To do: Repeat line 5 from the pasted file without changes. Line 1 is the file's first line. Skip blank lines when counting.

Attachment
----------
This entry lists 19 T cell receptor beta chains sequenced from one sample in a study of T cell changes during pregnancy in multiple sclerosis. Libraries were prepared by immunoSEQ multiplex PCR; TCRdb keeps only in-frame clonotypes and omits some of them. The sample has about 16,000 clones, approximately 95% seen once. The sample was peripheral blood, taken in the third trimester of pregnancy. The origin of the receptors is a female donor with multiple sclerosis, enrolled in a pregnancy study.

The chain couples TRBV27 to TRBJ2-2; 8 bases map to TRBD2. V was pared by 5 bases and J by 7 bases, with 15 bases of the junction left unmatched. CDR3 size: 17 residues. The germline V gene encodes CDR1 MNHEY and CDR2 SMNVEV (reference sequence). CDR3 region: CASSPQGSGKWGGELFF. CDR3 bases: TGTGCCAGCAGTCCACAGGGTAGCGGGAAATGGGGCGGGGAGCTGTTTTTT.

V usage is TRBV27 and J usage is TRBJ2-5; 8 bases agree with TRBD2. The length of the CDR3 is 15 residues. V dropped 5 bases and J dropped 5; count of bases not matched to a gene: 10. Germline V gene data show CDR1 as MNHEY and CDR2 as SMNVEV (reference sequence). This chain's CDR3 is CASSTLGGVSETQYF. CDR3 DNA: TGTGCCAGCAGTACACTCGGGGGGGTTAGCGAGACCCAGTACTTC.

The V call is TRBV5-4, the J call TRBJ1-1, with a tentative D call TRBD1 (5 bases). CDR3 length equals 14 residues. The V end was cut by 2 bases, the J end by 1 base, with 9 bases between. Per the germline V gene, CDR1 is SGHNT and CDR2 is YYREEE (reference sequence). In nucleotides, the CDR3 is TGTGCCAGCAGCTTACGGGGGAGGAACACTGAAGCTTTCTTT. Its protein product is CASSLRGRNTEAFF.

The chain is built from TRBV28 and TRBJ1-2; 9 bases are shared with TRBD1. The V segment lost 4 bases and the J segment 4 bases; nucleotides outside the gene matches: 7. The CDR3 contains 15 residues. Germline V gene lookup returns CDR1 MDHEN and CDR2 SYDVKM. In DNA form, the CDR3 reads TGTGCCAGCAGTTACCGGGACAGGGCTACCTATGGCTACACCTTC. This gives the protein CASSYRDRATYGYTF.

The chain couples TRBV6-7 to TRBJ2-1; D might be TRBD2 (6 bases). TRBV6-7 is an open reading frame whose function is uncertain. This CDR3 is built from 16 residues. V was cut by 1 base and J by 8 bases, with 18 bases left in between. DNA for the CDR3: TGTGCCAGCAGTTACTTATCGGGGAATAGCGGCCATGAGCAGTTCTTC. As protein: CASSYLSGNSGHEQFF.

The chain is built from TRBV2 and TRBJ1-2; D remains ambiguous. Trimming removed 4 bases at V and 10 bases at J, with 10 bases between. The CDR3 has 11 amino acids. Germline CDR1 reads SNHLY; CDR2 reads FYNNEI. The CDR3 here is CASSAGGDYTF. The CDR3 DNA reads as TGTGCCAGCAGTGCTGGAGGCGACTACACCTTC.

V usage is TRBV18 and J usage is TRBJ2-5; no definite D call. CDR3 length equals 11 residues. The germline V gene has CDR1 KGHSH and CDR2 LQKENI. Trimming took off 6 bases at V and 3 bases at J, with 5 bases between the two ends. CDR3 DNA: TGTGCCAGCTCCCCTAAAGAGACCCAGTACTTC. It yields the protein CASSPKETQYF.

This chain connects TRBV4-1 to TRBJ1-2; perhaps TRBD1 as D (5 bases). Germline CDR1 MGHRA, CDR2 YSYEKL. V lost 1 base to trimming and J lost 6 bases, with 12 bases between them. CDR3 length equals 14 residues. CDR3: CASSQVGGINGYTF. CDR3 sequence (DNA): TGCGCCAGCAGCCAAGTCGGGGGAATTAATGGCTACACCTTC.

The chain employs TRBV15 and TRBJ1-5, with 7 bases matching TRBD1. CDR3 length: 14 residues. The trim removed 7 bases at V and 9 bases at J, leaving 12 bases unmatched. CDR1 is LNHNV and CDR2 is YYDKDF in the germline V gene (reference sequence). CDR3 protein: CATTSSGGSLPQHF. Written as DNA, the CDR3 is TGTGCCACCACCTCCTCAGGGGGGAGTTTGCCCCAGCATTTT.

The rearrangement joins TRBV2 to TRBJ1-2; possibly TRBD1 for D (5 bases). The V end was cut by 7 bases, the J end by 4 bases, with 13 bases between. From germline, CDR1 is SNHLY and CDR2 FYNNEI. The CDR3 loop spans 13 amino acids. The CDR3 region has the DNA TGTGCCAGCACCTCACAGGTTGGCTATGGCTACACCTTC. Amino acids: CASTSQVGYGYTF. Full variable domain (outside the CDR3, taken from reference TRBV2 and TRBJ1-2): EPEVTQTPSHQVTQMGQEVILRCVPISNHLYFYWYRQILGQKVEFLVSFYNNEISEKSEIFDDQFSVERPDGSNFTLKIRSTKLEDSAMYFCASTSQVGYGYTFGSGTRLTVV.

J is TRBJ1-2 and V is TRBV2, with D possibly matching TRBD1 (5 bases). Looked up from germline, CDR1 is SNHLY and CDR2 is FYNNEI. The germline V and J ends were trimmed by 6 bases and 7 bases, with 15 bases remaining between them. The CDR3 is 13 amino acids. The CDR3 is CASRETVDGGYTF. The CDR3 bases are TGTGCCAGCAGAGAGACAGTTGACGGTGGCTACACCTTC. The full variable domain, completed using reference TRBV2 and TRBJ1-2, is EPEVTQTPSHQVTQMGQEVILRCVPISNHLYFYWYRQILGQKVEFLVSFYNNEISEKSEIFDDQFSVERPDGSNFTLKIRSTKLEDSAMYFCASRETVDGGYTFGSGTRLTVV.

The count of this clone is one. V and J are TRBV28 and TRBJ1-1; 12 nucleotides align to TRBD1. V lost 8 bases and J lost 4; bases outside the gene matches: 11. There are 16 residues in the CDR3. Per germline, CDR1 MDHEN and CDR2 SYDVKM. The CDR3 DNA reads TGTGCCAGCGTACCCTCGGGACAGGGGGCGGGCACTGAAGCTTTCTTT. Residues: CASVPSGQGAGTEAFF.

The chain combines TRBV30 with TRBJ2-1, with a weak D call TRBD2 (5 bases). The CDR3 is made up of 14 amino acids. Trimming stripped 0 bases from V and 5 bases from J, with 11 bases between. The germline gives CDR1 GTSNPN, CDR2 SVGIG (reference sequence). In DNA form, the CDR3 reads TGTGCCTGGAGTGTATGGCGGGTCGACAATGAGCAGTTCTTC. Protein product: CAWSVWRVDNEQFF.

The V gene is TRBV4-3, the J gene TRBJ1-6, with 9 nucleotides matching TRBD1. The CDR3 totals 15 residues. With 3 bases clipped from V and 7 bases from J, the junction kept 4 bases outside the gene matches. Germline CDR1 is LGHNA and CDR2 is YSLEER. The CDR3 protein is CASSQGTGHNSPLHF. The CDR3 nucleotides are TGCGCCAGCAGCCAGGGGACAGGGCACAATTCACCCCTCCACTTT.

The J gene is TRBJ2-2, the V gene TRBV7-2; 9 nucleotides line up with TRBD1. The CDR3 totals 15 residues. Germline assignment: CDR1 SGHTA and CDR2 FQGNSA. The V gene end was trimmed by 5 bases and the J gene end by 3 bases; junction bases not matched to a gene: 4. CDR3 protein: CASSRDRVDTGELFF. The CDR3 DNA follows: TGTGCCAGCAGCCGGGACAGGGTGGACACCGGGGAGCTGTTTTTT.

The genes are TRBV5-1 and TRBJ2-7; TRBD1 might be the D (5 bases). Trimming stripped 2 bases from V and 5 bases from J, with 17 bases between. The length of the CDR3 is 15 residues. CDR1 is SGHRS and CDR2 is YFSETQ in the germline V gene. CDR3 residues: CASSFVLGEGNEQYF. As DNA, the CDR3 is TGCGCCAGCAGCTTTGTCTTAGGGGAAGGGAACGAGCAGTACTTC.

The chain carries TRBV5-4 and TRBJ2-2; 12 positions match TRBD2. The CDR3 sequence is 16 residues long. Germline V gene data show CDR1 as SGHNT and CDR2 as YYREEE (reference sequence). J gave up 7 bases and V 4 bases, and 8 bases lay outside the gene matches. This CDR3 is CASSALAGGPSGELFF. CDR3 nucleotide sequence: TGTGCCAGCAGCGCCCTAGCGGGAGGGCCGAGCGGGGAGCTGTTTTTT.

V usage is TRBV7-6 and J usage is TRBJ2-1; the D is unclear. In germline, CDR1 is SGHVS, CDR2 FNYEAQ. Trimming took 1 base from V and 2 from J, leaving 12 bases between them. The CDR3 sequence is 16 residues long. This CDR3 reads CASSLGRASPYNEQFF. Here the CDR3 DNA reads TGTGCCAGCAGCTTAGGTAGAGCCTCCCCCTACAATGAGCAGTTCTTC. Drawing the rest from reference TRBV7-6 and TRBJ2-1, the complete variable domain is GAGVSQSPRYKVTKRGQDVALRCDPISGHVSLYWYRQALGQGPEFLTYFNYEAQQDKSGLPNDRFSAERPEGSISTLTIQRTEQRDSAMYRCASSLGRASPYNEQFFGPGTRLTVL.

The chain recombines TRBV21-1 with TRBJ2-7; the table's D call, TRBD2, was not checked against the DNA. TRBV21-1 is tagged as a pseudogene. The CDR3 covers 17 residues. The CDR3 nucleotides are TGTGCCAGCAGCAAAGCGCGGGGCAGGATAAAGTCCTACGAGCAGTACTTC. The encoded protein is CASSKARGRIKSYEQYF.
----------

The chain is built from TRBV28 and TRBJ1-2; 9 bases are shared with TRBD1. The V segment lost 4 bases and the J segment 4 bases; nucleotides outside the gene matches: 7. The CDR3 contains 15 residues. Germline V gene lookup returns CDR1 MDHEN and CDR2 SYDVKM. In DNA form, the CDR3 reads TGTGCCAGCAGTTACCGGGACAGGGCTACCTATGGCTACACCTTC. This gives the protein CASSYRDRATYGYTF.